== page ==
Bronze kundika (water vessel)

From Korea
Koryo Dynasty, 12th century AD

Water vessels like this were used in Buddhist rituals, to hold the 'water of life'. Their form derived from similar Chinese vessels, and ultimately from India, where Buddhism originated. In Korea, kundika were mostly used during the Koryo dynasty (AD 918-1392), when Buddhism was established as the royal religion.

Kundika were not only produced in bronze but also in celadon and unglazed stoneware. Water was filled through the covered spout on the shoulder and poured out through the tubular finial. In many Buddhist paintings of the Koryo dynasty, water vessels often appear next to the Avalokiteshvara, a bodhisattva of mercy and compassion. The water vessel would hold a willow branch which the bodhisattva would use to sprinkle water on the worshippers.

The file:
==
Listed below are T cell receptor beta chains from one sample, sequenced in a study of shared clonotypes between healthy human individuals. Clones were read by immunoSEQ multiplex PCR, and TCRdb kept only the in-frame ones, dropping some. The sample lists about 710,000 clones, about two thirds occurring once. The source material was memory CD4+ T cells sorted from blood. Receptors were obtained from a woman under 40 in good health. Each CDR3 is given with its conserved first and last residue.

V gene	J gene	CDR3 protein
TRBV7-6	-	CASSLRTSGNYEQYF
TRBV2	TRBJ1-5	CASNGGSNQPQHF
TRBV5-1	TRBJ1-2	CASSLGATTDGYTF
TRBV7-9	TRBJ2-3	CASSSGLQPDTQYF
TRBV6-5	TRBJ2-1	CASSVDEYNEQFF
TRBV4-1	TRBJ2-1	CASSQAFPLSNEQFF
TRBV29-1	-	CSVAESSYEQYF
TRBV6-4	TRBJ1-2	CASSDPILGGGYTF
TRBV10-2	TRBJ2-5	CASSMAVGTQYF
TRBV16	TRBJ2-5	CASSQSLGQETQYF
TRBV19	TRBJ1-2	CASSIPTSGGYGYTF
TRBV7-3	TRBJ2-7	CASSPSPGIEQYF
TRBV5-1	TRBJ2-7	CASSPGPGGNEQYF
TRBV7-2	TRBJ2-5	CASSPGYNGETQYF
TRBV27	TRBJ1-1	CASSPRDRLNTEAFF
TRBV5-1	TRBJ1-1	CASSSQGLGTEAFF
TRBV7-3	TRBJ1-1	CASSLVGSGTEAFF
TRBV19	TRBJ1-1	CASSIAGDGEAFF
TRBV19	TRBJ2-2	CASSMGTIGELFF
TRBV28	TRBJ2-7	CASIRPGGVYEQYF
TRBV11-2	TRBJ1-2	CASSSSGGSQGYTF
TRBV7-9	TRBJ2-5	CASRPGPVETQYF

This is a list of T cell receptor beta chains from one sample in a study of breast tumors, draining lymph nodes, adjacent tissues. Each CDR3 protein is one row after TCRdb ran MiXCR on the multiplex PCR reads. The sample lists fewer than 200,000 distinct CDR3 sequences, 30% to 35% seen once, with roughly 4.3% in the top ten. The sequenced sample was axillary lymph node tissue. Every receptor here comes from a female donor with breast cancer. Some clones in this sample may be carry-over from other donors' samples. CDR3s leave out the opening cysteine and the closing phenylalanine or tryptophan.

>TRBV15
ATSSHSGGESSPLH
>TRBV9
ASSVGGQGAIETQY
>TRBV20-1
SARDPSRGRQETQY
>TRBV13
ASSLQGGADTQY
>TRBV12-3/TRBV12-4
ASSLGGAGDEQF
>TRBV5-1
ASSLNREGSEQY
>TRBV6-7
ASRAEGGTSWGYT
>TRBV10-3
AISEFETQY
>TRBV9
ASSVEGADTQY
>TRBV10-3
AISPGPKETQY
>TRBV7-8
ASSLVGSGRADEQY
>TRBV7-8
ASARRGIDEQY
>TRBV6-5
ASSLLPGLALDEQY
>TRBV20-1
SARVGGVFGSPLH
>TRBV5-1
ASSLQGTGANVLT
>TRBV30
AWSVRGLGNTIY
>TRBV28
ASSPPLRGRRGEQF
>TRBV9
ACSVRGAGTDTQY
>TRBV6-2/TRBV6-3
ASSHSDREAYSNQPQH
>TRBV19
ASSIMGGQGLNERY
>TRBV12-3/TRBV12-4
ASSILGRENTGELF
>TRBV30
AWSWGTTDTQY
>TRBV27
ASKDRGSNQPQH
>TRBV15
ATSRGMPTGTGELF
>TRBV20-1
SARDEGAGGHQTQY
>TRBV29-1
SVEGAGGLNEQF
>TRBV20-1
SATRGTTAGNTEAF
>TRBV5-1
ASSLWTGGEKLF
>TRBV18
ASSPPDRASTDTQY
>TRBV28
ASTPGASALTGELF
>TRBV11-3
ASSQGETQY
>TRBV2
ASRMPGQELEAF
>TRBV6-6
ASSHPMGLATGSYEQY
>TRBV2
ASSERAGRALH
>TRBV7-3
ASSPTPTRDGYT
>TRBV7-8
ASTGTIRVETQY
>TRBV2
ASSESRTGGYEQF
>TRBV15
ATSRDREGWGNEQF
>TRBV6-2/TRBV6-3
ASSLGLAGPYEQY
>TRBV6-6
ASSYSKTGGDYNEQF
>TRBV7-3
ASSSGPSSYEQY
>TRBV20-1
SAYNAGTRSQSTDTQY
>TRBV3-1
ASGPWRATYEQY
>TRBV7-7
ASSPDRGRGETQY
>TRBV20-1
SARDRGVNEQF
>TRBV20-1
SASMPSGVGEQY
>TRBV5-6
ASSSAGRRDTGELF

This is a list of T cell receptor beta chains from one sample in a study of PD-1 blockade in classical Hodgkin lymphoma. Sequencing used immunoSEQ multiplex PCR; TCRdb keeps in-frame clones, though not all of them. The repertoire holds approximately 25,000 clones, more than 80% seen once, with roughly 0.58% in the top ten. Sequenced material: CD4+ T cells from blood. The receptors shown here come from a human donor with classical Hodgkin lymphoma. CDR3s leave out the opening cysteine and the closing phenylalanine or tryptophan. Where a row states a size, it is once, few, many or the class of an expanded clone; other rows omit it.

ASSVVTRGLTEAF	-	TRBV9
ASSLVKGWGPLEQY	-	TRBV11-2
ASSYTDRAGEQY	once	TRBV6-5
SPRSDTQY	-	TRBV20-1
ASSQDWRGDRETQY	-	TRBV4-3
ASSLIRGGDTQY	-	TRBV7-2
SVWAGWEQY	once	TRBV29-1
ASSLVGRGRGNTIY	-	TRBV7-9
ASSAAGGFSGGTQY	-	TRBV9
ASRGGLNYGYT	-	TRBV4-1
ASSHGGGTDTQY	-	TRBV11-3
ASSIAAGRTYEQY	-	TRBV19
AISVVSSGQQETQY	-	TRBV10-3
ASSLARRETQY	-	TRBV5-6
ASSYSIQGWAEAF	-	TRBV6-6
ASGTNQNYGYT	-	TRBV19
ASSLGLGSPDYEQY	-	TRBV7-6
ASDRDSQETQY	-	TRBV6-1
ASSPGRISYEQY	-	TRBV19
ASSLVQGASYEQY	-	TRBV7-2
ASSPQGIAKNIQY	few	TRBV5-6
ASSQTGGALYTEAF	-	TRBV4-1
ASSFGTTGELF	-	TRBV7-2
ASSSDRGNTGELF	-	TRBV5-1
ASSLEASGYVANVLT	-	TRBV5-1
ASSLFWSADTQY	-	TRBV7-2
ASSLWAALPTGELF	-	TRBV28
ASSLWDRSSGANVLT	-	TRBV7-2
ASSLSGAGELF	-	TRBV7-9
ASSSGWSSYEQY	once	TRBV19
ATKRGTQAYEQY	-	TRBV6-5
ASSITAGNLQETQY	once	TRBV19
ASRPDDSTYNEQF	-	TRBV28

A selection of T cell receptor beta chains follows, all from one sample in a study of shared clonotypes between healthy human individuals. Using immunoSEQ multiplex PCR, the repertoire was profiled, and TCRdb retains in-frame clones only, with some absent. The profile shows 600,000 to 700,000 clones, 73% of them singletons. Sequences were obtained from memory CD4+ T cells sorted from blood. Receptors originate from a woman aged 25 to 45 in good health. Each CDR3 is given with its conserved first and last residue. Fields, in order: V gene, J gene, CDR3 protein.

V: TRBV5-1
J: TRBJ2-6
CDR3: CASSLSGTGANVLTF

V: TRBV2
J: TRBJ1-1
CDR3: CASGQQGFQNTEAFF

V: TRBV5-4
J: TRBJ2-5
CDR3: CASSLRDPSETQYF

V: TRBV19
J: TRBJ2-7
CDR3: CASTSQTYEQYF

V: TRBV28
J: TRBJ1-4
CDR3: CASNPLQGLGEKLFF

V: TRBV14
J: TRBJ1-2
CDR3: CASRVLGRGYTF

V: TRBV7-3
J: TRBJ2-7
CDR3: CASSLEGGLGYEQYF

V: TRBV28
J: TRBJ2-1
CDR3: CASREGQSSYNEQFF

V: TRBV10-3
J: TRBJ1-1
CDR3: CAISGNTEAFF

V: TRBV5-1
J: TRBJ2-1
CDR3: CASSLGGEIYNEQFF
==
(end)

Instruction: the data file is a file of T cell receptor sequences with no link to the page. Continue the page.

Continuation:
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More information


J. Portal, Korea - art and archaeology (London, The British Museum Press, 2000)

W. Zwalf (ed.), Buddhism: art and faith (London, The British Museum Press, 1985)


Height: 29.500 cm

Museum number

Asia OA 1974.10-31.1



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